Teams: Boston Braves, 1942, 1946-1952; Milwaukee Braves, 1953-1964; New York Mets, 1965; San Francisco Giants, 1965
Warren Spahn won more than 20 games in 13 of the 17 years in which he had 30 starts, on his way to winning more games than any lefty in history. He was often the only good pitcher on two decades of Braves teams, from Boston to Milwaukee, as he led the league in wins a record eight times, and in complete games a record nine times.
When Warren Spahn retired from
baseball in 1965, he finished in the top
ten for career wins, innings pitched,
Born in Buffalo in 1921, Warren Edward Spahn (1921-2003) was the son of an avid amateur baseball player. Warren grew up as a first baseman, but he was unable to win the first base job in high school, so he switched to pitching. Signed by the Braves in 1940, he struck out 62 Class-D batters in 66 innings. In 1941, he moved up to Evansville and led the Three-I League with 19 wins and a 1.83 ERA in 1941.
Spahn was called up to Boston in 1942 and did not win in four appearances that year. When he failed to knock down Pee Wee Reese in a game, Braves manager Casey Stengel said, “Young man, you’ve got no guts.” Spahn was off to war for the next three years, where he earned a Bronze Star and a Purple Heart.
Warren returned in 1946 and went 8-5 with a 2.94 ERA. He bloomed in 1947, winning 21 and leading the NL with a 2.33 ERA. In 1948, he teamed with Johnny Sain in the famous “Spahn and Sain and pray for rain” rotation. Sain won 24 games to lead the league, Warren went 15-12, and the Braves won the pennant, losing to Cleveland in the Series.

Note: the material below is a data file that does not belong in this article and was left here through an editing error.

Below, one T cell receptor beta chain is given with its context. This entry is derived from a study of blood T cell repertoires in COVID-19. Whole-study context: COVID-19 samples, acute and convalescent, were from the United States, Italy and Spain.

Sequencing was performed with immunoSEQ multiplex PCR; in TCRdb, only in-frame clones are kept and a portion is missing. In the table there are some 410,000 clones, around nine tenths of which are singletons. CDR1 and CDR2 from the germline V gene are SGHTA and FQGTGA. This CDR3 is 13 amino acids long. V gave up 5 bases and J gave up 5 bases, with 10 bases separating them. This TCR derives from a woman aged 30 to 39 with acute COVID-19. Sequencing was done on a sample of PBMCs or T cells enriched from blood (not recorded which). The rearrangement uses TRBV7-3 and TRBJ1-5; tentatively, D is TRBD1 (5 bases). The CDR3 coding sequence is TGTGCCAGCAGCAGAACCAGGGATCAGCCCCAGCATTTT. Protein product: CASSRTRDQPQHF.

In 1949, Spahn led the National League with 21 wins, 25 complete games, 3021/3 innings, and 151 strikeouts. He led the NL with 21 wins and 191 Ks again in 1950. He won 22 games in 1951, a league-leading 23 in 1953, 21 in 1954, and 20 in 1956. He began to lose some velocity on his fastball in the early 1950s, but he compensated by developing new pitches and researching the league’s batters.
The Braves, with Eddie Mathews, Lew Burdette, and Hank Aaron, were a pennant-caliber team in the late 1950s, and they won the World Series while Spahn went 21-11 on the season. They returned to the fall classic in 1958 (with Spahn going 22-11), and he pitched beautifully (a 2-1 record with a 2.20 ERA). Warren’s only World Series win came in 1957, and his last Series appearance came in 1958. He won more than 20 games, though, in 1959, ’60, ’61, and ’63.
“You don’t make concessions,” Spahn once said. “If you concede one little thing, pretty soon you find yourself conceding another, then another.” He retired in 1965, finishing in the top ten for career wins, innings pitched, and shutouts. Warren was elected to the Hall of Fame in 1973.
Here are Warren Spahn's major league totals:
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